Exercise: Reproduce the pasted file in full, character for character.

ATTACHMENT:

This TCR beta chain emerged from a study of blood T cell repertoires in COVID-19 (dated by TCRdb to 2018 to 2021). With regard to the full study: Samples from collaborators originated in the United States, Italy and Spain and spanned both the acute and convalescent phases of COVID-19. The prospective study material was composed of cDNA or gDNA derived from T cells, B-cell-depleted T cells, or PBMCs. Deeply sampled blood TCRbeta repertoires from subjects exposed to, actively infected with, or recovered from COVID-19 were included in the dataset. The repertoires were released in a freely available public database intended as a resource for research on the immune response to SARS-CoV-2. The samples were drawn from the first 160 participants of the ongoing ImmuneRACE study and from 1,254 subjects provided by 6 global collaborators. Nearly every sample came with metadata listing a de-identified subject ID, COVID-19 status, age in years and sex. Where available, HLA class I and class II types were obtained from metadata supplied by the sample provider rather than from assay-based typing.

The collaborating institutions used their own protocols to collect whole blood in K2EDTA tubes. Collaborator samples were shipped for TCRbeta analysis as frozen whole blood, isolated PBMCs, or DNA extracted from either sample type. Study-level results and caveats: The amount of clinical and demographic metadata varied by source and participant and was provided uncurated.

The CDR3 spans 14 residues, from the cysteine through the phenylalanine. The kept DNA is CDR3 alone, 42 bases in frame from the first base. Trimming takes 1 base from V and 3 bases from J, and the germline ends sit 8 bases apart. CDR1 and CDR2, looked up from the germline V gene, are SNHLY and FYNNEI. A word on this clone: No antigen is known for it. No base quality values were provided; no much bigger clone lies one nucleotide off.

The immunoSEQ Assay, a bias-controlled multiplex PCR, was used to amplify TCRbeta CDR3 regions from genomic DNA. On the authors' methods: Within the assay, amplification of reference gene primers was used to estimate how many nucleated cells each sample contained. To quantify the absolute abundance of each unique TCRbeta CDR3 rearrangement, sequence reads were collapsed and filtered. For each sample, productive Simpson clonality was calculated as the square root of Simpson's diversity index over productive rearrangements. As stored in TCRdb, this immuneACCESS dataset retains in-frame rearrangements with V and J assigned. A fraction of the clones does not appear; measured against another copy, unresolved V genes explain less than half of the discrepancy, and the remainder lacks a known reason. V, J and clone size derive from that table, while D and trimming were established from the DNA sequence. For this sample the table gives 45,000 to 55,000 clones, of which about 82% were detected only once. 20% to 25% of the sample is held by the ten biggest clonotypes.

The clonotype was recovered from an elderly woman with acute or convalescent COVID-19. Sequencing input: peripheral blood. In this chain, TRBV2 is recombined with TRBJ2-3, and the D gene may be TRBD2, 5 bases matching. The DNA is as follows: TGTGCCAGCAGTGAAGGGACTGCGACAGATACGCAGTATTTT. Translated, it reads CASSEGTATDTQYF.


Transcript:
This TCR beta chain emerged from a study of blood T cell repertoires in COVID-19 (dated by TCRdb to 2018 to 2021). With regard to the full study: Samples from collaborators originated in the United States, Italy and Spain and spanned both the acute and convalescent phases of COVID-19. The prospective study material was composed of cDNA or gDNA derived from T cells, B-cell-depleted T cells, or PBMCs. Deeply sampled blood TCRbeta repertoires from subjects exposed to, actively infected with, or recovered from COVID-19 were included in the dataset. The repertoires were released in a freely available public database intended as a resource for research on the immune response to SARS-CoV-2. The samples were drawn from the first 160 participants of the ongoing ImmuneRACE study and from 1,254 subjects provided by 6 global collaborators. Nearly every sample came with metadata listing a de-identified subject ID, COVID-19 status, age in years and sex. Where available, HLA class I and class II types were obtained from metadata supplied by the sample provider rather than from assay-based typing.

The collaborating institutions used their own protocols to collect whole blood in K2EDTA tubes. Collaborator samples were shipped for TCRbeta analysis as frozen whole blood, isolated PBMCs, or DNA extracted from either sample type. Study-level results and caveats: The amount of clinical and demographic metadata varied by source and participant and was provided uncurated.

The CDR3 spans 14 residues, from the cysteine through the phenylalanine. The kept DNA is CDR3 alone, 42 bases in frame from the first base. Trimming takes 1 base from V and 3 bases from J, and the germline ends sit 8 bases apart. CDR1 and CDR2, looked up from the germline V gene, are SNHLY and FYNNEI. A word on this clone: No antigen is known for it. No base quality values were provided; no much bigger clone lies one nucleotide off.

The immunoSEQ Assay, a bias-controlled multiplex PCR, was used to amplify TCRbeta CDR3 regions from genomic DNA. On the authors' methods: Within the assay, amplification of reference gene primers was used to estimate how many nucleated cells each sample contained. To quantify the absolute abundance of each unique TCRbeta CDR3 rearrangement, sequence reads were collapsed and filtered. For each sample, productive Simpson clonality was calculated as the square root of Simpson's diversity index over productive rearrangements. As stored in TCRdb, this immuneACCESS dataset retains in-frame rearrangements with V and J assigned. A fraction of the clones does not appear; measured against another copy, unresolved V genes explain less than half of the discrepancy, and the remainder lacks a known reason. V, J and clone size derive from that table, while D and trimming were established from the DNA sequence. For this sample the table gives 45,000 to 55,000 clones, of which about 82% were detected only once. 20% to 25% of the sample is held by the ten biggest clonotypes.

The clonotype was recovered from an elderly woman with acute or convalescent COVID-19. Sequencing input: peripheral blood. In this chain, TRBV2 is recombined with TRBJ2-3, and the D gene may be TRBD2, 5 bases matching. The DNA is as follows: TGTGCCAGCAGTGAAGGGACTGCGACAGATACGCAGTATTTT. Translated, it reads CASSEGTATDTQYF.